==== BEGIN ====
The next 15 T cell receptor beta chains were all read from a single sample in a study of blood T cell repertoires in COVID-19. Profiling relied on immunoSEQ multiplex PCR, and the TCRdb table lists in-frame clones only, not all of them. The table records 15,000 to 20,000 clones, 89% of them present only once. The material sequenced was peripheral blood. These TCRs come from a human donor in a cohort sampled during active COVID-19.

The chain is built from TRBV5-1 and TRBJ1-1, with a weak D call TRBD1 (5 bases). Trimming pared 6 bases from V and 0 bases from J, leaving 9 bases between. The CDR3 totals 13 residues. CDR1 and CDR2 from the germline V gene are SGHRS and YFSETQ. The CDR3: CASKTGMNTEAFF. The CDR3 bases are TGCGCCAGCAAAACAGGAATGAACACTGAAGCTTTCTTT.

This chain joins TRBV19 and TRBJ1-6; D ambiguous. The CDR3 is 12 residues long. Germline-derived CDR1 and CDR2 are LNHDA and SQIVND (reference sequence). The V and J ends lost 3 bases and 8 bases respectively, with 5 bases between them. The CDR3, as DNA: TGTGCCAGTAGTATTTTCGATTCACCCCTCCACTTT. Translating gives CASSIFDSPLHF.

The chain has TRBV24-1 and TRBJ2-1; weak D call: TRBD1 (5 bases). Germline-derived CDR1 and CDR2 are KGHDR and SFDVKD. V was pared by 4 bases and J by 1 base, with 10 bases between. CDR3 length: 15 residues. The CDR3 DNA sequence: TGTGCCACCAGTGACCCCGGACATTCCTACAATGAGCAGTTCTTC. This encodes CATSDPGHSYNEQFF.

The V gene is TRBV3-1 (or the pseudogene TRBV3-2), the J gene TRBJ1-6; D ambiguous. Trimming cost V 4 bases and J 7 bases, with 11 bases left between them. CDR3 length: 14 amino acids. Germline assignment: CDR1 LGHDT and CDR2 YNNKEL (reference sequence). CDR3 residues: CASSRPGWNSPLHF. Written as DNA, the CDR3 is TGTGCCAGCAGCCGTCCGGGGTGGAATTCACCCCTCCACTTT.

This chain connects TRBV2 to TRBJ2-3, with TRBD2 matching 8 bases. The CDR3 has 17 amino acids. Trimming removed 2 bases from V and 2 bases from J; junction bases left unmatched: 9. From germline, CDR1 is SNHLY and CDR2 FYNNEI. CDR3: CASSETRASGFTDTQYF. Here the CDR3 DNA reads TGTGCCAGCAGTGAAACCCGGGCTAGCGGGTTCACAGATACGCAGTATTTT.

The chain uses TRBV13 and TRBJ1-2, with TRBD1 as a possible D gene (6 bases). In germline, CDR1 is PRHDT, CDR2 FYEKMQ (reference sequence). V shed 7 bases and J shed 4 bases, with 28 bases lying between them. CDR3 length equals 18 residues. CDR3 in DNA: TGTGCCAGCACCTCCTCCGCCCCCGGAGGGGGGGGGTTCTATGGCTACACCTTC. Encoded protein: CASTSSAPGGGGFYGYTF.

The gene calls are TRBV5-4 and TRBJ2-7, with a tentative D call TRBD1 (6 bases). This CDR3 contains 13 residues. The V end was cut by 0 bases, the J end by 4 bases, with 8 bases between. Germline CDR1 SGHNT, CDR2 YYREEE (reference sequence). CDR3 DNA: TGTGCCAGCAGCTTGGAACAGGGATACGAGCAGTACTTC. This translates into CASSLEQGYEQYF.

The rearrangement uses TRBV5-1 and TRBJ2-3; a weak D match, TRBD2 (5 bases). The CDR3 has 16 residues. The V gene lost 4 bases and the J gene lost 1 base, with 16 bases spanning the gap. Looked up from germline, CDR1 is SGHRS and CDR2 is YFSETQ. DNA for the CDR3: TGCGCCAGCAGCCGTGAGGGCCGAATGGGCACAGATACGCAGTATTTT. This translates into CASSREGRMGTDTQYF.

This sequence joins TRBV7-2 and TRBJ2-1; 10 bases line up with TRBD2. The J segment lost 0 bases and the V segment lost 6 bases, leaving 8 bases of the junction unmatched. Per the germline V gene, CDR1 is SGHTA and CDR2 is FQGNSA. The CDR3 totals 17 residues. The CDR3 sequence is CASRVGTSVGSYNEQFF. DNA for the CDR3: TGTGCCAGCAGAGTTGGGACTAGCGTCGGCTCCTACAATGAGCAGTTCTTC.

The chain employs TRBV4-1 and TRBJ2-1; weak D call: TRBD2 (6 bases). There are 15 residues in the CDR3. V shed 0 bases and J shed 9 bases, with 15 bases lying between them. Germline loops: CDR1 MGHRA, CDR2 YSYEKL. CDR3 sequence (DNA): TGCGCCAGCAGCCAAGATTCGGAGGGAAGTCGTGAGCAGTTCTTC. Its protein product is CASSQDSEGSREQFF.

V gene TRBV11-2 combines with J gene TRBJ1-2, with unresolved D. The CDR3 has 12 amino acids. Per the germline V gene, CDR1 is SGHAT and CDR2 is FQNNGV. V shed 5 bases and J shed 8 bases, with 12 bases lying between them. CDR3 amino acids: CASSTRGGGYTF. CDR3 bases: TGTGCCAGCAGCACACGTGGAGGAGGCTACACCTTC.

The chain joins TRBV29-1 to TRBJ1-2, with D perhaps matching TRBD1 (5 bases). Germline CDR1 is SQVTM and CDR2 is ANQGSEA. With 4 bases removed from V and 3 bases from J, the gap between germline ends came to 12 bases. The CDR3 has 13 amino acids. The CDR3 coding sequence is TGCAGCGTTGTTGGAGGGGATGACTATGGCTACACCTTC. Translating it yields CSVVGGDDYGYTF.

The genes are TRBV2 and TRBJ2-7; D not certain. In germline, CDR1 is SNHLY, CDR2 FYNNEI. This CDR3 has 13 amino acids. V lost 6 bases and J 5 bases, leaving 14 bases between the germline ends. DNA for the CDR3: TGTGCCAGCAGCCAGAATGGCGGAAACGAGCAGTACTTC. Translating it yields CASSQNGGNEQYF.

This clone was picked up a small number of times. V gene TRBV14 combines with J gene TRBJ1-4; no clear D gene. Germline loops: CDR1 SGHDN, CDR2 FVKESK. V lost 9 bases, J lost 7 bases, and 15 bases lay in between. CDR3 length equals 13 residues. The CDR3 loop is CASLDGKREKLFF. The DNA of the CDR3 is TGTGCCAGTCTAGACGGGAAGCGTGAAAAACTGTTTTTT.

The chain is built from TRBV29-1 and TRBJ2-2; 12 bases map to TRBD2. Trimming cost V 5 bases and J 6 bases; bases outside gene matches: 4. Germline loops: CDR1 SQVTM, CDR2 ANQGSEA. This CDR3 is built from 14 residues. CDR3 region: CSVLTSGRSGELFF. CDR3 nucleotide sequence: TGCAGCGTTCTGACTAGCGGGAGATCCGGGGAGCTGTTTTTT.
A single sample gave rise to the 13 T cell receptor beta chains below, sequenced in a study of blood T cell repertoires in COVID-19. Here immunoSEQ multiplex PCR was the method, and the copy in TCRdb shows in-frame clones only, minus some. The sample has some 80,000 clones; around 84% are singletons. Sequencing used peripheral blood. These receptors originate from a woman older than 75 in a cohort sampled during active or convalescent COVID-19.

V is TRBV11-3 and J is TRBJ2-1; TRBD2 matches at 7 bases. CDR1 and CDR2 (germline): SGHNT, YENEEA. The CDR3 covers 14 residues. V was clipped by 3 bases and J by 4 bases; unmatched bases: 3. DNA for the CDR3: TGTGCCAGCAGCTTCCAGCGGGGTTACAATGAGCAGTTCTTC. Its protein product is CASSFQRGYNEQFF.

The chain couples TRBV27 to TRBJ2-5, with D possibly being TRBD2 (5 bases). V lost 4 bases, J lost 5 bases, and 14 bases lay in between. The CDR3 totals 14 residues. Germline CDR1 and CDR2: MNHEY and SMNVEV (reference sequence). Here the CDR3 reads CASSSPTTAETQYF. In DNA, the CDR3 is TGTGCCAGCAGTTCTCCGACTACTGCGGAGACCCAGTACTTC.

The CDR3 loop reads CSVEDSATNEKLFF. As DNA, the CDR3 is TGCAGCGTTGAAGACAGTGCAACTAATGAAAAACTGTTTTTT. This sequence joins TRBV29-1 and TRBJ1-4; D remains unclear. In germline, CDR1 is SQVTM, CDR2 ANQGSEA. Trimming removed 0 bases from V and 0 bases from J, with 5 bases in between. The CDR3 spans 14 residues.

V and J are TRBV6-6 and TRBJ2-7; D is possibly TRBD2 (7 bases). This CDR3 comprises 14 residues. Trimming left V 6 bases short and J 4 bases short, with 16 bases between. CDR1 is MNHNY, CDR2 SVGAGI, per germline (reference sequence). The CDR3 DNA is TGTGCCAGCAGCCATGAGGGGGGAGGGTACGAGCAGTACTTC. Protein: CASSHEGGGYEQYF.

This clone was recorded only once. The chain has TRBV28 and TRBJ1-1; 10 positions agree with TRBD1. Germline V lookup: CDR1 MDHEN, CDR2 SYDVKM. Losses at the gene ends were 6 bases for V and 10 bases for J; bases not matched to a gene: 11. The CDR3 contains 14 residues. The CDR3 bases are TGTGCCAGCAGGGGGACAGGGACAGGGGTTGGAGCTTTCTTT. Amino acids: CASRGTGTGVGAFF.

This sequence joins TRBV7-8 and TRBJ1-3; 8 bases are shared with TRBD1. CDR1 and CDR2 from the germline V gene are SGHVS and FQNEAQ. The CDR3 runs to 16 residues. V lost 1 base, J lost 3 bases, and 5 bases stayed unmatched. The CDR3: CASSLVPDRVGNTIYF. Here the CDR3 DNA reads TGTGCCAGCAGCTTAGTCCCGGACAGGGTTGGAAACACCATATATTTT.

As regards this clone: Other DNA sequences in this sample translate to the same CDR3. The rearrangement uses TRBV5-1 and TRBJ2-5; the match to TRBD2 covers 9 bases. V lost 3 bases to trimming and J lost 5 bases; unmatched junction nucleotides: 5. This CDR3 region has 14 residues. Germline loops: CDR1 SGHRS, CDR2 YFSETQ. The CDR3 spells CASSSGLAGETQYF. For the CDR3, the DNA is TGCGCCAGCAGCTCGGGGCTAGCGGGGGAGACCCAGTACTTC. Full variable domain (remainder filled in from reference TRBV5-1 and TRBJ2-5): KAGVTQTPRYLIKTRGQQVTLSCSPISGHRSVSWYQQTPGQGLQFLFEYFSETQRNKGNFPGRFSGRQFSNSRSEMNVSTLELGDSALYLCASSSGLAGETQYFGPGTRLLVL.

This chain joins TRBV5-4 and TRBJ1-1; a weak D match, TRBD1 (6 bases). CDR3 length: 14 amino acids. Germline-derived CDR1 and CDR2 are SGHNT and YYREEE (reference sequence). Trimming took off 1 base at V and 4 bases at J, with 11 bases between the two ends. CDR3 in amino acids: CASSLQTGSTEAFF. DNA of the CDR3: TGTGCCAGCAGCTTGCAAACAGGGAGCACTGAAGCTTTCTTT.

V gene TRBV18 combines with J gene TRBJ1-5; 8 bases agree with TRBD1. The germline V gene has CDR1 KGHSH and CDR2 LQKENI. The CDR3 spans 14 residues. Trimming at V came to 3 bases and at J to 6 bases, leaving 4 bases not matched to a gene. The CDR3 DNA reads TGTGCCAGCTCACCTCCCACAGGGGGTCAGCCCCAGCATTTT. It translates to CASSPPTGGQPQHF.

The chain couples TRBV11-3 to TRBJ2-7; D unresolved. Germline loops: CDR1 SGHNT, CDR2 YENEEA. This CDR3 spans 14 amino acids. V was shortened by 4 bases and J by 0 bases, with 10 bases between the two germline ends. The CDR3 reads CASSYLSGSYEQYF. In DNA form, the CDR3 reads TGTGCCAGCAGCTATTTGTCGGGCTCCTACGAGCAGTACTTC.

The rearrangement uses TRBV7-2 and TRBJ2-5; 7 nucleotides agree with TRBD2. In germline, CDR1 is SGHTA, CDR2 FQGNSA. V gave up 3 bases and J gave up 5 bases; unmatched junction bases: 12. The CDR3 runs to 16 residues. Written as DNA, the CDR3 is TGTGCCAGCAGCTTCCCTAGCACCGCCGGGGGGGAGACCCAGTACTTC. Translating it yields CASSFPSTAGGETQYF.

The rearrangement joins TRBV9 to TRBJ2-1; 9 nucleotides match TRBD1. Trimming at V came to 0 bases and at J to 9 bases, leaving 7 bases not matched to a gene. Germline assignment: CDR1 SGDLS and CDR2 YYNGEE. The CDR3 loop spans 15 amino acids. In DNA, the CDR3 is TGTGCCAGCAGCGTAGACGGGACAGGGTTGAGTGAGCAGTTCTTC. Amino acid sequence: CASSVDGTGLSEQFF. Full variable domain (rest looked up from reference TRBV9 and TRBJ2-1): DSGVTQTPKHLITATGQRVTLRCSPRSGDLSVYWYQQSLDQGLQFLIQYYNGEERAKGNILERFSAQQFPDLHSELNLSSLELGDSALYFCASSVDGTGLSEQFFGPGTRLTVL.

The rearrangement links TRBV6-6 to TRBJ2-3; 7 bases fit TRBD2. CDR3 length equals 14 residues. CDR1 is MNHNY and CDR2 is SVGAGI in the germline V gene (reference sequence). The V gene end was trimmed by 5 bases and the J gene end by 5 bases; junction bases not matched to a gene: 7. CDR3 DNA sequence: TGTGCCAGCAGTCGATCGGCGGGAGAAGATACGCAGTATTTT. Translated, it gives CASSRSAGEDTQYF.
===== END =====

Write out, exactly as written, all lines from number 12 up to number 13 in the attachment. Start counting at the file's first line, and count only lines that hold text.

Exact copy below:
V gene TRBV11-2 combines with J gene TRBJ1-2, with unresolved D. The CDR3 has 12 amino acids. Per the germline V gene, CDR1 is SGHAT and CDR2 is FQNNGV. V shed 5 bases and J shed 8 bases, with 12 bases lying between them. CDR3 amino acids: CASSTRGGGYTF. CDR3 bases: TGTGCCAGCAGCACACGTGGAGGAGGCTACACCTTC.

The chain joins TRBV29-1 to TRBJ1-2, with D perhaps matching TRBD1 (5 bases). Germline CDR1 is SQVTM and CDR2 is ANQGSEA. With 4 bases removed from V and 3 bases from J, the gap between germline ends came to 12 bases. The CDR3 has 13 amino acids. The CDR3 coding sequence is TGCAGCGTTGTTGGAGGGGATGACTATGGCTACACCTTC. Translating it yields CSVVGGDDYGYTF.